Men with beards carry more germs than dogs, according to a new study

5cb4cd9cd2ce7845c0149206-1536-1152According to a new study, dogs are cleaner than men with beards.

 

  • Dogs are cleaner than men with beards, according to a new study.
  • Researchers at the Hirslanden Clinic in Switzerland took swabs from the beards of 18 men and found that they all contained bacteria. They also collected a sample from the necks of 30 dogs.
  • Only 23 out of 30 dogs tested showed high microbial counts similar to bearded men.
  • “Our study shows that bearded men harbor a significantly higher burden of microbes and more human-pathogenic strains than dogs,” Professor Andreas Gutzeit told the Daily Mail.

 

There are more germs in men’s beards than in dogs‘ fur, according to new research.

Researchers at the Hirslanden Clinic in Switzerland took swabs from the beards of 18 men and found every beard contained bacteria.

The team, who were testing whether it was hygienic to let dogs into the same MRI machines as humans, compared the beard samples to swabs taken from the necks of 30 dogs.

All the bearded men, aged between 18 – 76, showed high microbial counts, while only 23 out of 30 dogs had the same. The rest had moderate levels.

Seven beards harbored germs that could be harmful to human health.

“Our study shows that bearded men harbor a significantly higher burden of microbes and more human-pathogenic strains than dogs,” Andreas Gutzeit told The Mail on Sunday.

“On the basis of these findings, dogs can be considered as clean compared with bearded men,” he added.

Beard hair is coarser and more curly so traps dirt more easily, with hair around the nostrils and mouth the prime hotbed for bacteria.

Keith Flett, founder of the Beard Liberation Front, was relaxed about the findings: “I think it’s possible to find all sorts of unpleasant things if you took swabs from people’s hair and hands and then tested them,” he told The Times.

Share or comment on this article:

Study finds enough fecal matter on McDonald’s touchscreens to put people in the hospital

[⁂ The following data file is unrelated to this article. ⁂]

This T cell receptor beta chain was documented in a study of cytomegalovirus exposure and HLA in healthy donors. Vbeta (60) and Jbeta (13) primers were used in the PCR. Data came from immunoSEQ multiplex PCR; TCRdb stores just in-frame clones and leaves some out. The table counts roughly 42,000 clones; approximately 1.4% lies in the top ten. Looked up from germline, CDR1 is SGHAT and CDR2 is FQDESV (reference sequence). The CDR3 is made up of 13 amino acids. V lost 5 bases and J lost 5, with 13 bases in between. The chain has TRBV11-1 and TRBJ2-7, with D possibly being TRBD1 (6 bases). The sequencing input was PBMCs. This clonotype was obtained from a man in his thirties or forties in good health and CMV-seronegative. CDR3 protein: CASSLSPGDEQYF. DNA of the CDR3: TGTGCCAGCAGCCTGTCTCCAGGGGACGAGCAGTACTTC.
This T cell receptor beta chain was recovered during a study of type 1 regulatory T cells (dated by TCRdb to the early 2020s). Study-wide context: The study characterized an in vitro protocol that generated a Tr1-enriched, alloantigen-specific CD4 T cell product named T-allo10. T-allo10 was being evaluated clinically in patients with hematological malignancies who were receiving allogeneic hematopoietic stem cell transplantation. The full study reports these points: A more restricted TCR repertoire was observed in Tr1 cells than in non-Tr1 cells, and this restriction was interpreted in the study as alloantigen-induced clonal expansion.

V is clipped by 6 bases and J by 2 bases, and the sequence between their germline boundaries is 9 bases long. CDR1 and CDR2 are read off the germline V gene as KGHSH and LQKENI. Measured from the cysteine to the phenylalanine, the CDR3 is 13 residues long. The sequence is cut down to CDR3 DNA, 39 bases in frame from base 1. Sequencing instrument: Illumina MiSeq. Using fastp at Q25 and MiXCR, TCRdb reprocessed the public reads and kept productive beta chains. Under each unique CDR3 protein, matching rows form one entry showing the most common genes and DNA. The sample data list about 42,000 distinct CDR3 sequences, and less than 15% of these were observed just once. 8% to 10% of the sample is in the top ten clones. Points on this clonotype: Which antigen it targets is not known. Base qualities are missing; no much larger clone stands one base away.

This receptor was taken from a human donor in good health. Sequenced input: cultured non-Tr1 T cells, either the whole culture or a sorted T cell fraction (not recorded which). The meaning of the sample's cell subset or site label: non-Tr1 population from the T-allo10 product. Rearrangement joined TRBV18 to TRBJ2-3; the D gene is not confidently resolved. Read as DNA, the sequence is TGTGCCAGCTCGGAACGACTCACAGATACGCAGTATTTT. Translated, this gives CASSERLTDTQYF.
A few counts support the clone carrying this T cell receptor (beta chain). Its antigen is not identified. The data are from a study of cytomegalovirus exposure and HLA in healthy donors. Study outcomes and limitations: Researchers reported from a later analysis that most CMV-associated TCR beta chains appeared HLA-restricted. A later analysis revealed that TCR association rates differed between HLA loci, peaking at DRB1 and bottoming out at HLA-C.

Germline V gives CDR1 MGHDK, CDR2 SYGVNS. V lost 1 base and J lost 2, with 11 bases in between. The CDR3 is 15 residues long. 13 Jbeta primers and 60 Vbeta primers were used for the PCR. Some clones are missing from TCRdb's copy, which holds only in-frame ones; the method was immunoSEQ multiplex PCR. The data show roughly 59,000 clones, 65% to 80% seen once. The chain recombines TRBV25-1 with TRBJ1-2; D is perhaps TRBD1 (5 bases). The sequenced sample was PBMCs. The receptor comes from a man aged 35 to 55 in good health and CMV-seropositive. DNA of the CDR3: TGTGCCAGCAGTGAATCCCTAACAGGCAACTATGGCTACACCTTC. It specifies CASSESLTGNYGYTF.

c4fadcdf-d5ac-4c3b-b4d0-cbc1e18609dc-large16x9_McDsStudy finds enough fecal matter on McDonald’s touchscreens to put people in the hospital. (File photo: KUTV)

 

Researchers tested touchscreens at eight different McDonald’s locations and found fecal bacteria on every one of them, according to findings published in Metro.

The British paper tested six locations in London, and two in Birmingham and found enough bacterial matter to put people in the hospital.

Senior lecturer in microbiology at London Metropolitan University Dr Paul Matewele told Metro:

We were all surprised how much gut and fecal bacteria there was on the touchscreen machines. These cause the kind of infections that people pick up in hospitals. For instance Enterococcus faecalis is part of the flora of gastrointestinal tracts of healthy humans and other mammals. It is notorious in hospitals for causing hospital acquired infections.’

Yikes.Researchers noticed that most people would not wash their hands between touching the screens and picking up and eating their meals.One screen tested positive for staphylococcus, a bacteria that can cause blood poisoning and toxic shock syndrome.”Seeing Staphylococcus on these machines is worrying because it is so contagious,” Dr. Matewale said.He continued:

It starts around people’s noses, if they touch their nose with their fingers and then transfer it to the touchscreen someone else will get it, and if they have an open cut which it gets into, then it can be dangerous. ‘There is a lot of worries at the moment that staphylococcus is becoming resistant to antibiotics. However, it is still really dangerous in places like Africa where it can cause toxic shock.

McDonald’s responded to Metro’s investigation saying:

Our self-order screens are cleaned frequently throughout the day. All of our restaurants also provide facilities for customers to wash their hands before eating.

Ticks and Insects Are Making More People Sick, and the Problem Is Only Getting Worse!

The Cayenne tick, Amblyomma cajennense, can spread Rocky Mountain Spotted Fever.Image: Christopher Paddock/James Gathany (CDC)

A new report out Tuesday by the Centers for Disease Control and Prevention highlights a scary reality: Diseases spread by six- and eight-legged bugs are becoming more common. And worse than that, health officials across the country seem woefully incapable of dealing with them.